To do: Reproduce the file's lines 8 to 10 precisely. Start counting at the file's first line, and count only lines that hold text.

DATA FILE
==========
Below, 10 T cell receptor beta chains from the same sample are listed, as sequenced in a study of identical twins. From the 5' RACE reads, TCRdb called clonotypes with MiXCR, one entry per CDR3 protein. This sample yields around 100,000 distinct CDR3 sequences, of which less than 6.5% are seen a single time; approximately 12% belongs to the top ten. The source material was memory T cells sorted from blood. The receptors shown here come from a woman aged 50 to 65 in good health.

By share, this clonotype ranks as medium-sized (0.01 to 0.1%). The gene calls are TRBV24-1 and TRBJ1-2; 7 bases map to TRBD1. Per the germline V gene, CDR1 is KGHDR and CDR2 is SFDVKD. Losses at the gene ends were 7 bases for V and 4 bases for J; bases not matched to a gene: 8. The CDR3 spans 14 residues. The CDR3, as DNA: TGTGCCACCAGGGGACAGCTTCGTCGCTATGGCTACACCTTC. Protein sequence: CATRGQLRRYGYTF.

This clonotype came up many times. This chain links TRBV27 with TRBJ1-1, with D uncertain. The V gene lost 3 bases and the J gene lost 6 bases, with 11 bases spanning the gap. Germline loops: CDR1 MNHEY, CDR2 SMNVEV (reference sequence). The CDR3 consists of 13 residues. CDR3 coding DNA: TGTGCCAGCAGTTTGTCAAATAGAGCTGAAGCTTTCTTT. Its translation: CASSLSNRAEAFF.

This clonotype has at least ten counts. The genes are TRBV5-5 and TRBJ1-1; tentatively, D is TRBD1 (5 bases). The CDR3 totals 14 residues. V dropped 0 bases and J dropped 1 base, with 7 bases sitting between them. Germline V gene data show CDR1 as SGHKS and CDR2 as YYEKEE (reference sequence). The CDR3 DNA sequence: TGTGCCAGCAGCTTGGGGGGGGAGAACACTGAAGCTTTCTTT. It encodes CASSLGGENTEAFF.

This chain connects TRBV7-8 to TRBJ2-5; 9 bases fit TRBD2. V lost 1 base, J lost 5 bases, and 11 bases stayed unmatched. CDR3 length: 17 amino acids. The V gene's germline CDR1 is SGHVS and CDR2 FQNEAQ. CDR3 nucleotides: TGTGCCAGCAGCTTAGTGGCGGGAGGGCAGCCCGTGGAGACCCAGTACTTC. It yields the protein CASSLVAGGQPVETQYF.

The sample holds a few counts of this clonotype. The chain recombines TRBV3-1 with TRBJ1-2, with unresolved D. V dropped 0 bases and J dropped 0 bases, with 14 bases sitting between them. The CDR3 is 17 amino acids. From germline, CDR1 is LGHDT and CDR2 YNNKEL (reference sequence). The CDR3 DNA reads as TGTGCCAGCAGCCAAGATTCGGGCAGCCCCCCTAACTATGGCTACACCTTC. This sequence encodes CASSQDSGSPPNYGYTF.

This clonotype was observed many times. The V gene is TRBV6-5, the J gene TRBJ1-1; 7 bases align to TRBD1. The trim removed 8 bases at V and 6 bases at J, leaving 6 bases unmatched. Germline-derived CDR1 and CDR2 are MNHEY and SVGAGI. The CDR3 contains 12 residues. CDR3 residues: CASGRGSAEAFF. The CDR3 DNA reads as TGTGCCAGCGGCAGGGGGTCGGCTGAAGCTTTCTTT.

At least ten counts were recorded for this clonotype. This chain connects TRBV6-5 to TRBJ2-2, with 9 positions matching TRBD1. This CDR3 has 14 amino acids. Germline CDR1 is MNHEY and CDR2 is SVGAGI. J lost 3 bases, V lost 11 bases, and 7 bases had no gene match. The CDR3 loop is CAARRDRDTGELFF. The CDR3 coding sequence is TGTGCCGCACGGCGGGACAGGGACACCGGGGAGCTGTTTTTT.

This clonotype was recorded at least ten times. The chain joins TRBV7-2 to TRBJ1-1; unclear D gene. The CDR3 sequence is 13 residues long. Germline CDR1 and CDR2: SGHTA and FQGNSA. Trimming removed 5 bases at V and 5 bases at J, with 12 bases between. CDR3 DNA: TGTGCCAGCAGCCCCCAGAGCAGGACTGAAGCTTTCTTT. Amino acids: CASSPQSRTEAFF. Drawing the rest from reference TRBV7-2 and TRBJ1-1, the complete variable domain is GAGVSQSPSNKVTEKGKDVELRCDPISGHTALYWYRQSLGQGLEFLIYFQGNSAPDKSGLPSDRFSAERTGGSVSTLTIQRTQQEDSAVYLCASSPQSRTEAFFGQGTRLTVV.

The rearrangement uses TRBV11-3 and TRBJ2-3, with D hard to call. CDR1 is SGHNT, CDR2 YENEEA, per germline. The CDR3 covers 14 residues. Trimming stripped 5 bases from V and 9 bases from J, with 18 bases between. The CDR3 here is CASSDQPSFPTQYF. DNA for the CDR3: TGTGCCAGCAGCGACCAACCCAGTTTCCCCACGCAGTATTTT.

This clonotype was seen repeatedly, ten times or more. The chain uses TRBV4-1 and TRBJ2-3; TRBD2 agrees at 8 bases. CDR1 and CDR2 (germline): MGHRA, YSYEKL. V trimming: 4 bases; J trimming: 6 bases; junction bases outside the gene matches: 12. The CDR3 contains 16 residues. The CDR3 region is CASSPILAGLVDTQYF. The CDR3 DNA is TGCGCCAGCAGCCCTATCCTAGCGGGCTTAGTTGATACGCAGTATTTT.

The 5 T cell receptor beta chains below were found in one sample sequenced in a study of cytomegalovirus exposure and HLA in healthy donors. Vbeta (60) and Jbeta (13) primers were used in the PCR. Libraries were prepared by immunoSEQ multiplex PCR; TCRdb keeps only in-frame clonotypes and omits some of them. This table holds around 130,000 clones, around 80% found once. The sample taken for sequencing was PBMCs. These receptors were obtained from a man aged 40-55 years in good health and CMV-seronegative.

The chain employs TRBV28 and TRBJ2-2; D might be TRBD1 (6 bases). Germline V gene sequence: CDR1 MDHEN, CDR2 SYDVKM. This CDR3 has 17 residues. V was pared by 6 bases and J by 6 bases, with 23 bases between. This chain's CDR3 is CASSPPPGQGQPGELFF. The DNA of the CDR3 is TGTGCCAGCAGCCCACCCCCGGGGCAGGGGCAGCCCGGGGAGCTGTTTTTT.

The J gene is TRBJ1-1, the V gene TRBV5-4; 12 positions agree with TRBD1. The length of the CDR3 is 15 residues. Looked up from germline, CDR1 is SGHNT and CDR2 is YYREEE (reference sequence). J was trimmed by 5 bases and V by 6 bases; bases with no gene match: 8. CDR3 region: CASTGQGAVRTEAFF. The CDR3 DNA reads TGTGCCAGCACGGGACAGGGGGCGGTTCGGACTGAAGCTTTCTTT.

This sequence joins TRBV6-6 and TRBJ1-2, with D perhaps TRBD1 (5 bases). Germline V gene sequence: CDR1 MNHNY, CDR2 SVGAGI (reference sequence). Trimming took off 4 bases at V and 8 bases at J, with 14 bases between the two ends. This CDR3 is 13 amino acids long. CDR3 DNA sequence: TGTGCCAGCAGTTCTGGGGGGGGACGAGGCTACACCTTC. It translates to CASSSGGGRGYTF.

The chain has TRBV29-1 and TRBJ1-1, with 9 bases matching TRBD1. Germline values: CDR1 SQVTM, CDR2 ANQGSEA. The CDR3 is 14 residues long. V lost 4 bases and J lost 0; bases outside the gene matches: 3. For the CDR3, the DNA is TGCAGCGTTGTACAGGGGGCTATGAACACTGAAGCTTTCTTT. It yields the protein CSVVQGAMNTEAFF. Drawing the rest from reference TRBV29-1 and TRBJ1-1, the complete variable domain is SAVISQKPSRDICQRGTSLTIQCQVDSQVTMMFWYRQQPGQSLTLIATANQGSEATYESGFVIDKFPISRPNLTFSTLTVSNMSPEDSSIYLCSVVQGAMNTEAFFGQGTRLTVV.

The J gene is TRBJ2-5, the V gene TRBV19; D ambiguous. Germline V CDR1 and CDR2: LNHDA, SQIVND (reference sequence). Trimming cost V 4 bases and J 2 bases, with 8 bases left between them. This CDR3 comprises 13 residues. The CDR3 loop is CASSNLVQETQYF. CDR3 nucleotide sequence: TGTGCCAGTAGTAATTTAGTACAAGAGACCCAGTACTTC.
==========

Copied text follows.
At least ten counts were recorded for this clonotype. This chain connects TRBV6-5 to TRBJ2-2, with 9 positions matching TRBD1. This CDR3 has 14 amino acids. Germline CDR1 is MNHEY and CDR2 is SVGAGI. J lost 3 bases, V lost 11 bases, and 7 bases had no gene match. The CDR3 loop is CAARRDRDTGELFF. The CDR3 coding sequence is TGTGCCGCACGGCGGGACAGGGACACCGGGGAGCTGTTTTTT.

This clonotype was recorded at least ten times. The chain joins TRBV7-2 to TRBJ1-1; unclear D gene. The CDR3 sequence is 13 residues long. Germline CDR1 and CDR2: SGHTA and FQGNSA. Trimming removed 5 bases at V and 5 bases at J, with 12 bases between. CDR3 DNA: TGTGCCAGCAGCCCCCAGAGCAGGACTGAAGCTTTCTTT. Amino acids: CASSPQSRTEAFF. Drawing the rest from reference TRBV7-2 and TRBJ1-1, the complete variable domain is GAGVSQSPSNKVTEKGKDVELRCDPISGHTALYWYRQSLGQGLEFLIYFQGNSAPDKSGLPSDRFSAERTGGSVSTLTIQRTQQEDSAVYLCASSPQSRTEAFFGQGTRLTVV.

The rearrangement uses TRBV11-3 and TRBJ2-3, with D hard to call. CDR1 is SGHNT, CDR2 YENEEA, per germline. The CDR3 covers 14 residues. Trimming stripped 5 bases from V and 9 bases from J, with 18 bases between. The CDR3 here is CASSDQPSFPTQYF. DNA for the CDR3: TGTGCCAGCAGCGACCAACCCAGTTTCCCCACGCAGTATTTT.